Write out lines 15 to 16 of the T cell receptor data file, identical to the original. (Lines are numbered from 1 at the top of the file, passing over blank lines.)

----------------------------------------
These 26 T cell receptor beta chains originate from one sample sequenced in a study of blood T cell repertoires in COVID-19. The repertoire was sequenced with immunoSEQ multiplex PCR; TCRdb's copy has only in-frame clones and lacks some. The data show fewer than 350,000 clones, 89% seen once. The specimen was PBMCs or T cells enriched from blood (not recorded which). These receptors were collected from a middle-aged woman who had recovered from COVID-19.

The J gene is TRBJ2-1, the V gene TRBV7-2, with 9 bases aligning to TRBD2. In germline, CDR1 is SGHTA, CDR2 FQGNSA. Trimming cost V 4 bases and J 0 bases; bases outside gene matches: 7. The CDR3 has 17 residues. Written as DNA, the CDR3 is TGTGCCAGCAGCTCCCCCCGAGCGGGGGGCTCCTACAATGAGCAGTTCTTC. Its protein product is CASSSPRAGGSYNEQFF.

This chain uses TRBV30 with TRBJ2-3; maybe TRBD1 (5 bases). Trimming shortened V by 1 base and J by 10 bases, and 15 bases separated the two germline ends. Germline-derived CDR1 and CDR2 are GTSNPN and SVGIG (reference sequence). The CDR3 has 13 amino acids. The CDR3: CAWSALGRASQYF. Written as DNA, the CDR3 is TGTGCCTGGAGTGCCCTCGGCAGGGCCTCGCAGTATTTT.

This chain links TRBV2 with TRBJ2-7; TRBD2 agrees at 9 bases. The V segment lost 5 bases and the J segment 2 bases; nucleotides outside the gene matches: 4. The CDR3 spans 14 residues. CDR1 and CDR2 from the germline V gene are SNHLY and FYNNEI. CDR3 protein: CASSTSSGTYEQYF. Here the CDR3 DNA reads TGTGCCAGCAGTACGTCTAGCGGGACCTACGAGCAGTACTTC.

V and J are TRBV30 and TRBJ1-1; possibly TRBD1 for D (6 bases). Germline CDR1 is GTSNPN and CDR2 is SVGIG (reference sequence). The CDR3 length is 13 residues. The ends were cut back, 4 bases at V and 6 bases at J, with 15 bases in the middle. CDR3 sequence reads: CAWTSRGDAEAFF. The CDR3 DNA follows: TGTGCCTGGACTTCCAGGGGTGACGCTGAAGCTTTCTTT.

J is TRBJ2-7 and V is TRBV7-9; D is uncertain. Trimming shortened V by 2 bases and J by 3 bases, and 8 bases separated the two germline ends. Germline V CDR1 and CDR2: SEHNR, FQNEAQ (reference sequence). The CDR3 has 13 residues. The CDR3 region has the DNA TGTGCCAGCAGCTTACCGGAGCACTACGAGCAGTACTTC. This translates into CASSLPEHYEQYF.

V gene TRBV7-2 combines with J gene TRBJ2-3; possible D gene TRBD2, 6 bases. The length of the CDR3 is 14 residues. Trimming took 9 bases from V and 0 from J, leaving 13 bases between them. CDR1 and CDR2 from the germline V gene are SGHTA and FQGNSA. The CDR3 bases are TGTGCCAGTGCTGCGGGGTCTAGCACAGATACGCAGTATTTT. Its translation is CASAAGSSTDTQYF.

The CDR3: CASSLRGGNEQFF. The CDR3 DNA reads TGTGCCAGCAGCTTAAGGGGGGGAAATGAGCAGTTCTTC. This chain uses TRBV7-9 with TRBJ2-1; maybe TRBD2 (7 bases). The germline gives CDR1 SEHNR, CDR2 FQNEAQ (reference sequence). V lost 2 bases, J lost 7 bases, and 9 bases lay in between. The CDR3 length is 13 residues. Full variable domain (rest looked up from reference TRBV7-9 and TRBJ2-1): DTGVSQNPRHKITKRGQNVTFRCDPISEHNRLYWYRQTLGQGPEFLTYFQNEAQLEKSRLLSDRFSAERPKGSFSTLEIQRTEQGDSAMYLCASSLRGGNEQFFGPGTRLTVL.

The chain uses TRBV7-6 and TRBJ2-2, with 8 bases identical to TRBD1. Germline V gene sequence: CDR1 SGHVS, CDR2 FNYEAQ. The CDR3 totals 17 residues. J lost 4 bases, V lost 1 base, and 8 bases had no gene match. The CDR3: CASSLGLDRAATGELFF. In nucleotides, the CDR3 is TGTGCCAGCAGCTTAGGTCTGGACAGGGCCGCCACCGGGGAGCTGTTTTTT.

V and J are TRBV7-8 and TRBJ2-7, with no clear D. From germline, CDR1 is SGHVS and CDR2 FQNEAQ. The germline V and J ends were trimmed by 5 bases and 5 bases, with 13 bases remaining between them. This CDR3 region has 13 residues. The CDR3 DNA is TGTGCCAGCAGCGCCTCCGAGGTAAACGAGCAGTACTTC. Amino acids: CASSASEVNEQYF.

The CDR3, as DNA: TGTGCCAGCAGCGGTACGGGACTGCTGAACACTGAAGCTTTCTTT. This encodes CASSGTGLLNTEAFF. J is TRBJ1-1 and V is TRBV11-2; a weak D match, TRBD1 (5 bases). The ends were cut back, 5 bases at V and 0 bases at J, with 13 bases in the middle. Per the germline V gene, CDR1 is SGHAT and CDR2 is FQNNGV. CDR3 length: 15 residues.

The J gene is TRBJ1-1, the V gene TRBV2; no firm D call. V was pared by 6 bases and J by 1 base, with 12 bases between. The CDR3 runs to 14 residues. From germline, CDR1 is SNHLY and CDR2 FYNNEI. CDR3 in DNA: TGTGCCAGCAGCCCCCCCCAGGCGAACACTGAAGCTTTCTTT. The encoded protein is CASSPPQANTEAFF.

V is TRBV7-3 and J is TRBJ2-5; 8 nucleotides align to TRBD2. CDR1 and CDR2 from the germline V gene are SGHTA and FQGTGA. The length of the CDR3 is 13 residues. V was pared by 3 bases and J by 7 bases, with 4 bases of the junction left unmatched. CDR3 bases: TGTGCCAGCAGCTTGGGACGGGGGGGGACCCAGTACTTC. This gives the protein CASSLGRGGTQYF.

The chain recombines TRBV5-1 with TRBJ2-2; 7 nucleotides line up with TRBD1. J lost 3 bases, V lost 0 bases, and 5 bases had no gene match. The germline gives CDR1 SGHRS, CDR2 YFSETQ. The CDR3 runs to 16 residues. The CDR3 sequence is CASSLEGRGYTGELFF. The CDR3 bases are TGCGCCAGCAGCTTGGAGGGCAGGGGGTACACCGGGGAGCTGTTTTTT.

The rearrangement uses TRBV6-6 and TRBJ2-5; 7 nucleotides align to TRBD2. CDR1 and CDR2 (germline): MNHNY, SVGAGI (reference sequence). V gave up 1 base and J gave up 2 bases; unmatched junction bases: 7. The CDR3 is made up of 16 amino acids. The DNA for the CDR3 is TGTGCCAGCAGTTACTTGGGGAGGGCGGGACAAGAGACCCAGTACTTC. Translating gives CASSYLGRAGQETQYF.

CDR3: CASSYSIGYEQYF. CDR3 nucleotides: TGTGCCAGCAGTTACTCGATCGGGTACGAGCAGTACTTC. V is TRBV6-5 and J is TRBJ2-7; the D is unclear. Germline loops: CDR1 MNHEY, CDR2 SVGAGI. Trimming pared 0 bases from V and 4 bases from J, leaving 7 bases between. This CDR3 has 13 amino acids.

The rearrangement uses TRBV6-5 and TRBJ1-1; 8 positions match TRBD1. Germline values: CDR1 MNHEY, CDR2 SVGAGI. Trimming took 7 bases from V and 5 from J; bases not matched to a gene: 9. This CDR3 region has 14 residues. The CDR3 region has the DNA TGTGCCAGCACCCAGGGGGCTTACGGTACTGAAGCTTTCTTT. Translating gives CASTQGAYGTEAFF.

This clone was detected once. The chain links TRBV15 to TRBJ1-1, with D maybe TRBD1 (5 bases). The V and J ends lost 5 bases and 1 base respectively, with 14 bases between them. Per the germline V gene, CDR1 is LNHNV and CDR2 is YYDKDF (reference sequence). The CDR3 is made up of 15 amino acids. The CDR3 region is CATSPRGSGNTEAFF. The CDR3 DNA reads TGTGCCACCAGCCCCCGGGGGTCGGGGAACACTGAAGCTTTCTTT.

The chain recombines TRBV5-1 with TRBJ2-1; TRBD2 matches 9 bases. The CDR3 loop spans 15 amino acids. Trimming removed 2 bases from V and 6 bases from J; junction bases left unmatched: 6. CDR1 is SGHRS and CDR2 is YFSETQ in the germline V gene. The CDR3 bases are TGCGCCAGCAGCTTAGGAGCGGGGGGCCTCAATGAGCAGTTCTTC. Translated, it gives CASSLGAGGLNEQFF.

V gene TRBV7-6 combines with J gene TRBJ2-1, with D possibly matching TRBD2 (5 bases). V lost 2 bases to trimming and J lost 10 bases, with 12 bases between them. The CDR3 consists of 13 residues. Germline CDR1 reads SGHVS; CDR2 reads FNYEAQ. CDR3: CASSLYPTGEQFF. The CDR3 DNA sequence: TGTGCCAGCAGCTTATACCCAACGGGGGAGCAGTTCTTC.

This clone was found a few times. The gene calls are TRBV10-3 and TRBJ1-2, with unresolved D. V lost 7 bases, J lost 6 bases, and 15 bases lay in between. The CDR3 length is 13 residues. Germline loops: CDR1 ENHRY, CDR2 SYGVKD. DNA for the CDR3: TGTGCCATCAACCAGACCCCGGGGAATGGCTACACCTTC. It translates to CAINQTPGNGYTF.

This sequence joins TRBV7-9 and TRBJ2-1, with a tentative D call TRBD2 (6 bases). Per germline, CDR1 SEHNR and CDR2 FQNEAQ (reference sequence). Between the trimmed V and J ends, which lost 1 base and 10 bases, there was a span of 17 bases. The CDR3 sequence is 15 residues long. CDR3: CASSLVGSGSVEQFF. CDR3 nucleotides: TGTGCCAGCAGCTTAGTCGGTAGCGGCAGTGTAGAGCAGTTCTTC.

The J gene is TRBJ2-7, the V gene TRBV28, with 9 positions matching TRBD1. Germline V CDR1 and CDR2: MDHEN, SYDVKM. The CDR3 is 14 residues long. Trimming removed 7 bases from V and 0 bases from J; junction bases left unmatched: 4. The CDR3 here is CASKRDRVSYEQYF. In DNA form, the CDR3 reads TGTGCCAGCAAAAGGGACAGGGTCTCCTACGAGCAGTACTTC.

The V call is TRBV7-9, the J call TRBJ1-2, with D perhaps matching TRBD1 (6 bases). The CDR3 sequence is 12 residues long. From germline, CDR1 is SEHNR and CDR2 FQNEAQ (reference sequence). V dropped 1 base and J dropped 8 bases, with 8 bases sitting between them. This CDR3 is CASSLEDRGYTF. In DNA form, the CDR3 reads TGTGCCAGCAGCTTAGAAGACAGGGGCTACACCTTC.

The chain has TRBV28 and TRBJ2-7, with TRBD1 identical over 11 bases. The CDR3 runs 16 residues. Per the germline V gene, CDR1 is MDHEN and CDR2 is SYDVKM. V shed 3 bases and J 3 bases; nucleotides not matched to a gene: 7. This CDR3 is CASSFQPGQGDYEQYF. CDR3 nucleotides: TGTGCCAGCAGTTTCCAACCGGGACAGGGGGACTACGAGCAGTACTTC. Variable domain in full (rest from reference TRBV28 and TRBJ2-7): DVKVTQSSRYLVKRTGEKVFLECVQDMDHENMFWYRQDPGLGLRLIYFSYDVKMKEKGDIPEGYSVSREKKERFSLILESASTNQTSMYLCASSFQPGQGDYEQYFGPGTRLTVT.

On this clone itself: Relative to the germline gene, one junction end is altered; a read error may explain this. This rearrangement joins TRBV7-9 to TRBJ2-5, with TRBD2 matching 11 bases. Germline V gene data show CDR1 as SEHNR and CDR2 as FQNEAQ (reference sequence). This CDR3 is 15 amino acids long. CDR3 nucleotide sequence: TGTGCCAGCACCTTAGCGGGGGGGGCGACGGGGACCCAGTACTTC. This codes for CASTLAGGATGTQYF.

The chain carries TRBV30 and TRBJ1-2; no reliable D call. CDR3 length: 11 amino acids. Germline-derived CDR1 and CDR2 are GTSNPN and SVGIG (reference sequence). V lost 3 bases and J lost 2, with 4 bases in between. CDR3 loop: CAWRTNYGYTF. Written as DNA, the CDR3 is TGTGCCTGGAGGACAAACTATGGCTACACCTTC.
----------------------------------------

The rearrangement uses TRBV6-6 and TRBJ2-5; 7 nucleotides align to TRBD2. CDR1 and CDR2 (germline): MNHNY, SVGAGI (reference sequence). V gave up 1 base and J gave up 2 bases; unmatched junction bases: 7. The CDR3 is made up of 16 amino acids. The DNA for the CDR3 is TGTGCCAGCAGTTACTTGGGGAGGGCGGGACAAGAGACCCAGTACTTC. Translating gives CASSYLGRAGQETQYF.

CDR3: CASSYSIGYEQYF. CDR3 nucleotides: TGTGCCAGCAGTTACTCGATCGGGTACGAGCAGTACTTC. V is TRBV6-5 and J is TRBJ2-7; the D is unclear. Germline loops: CDR1 MNHEY, CDR2 SVGAGI. Trimming pared 0 bases from V and 4 bases from J, leaving 7 bases between. This CDR3 has 13 amino acids.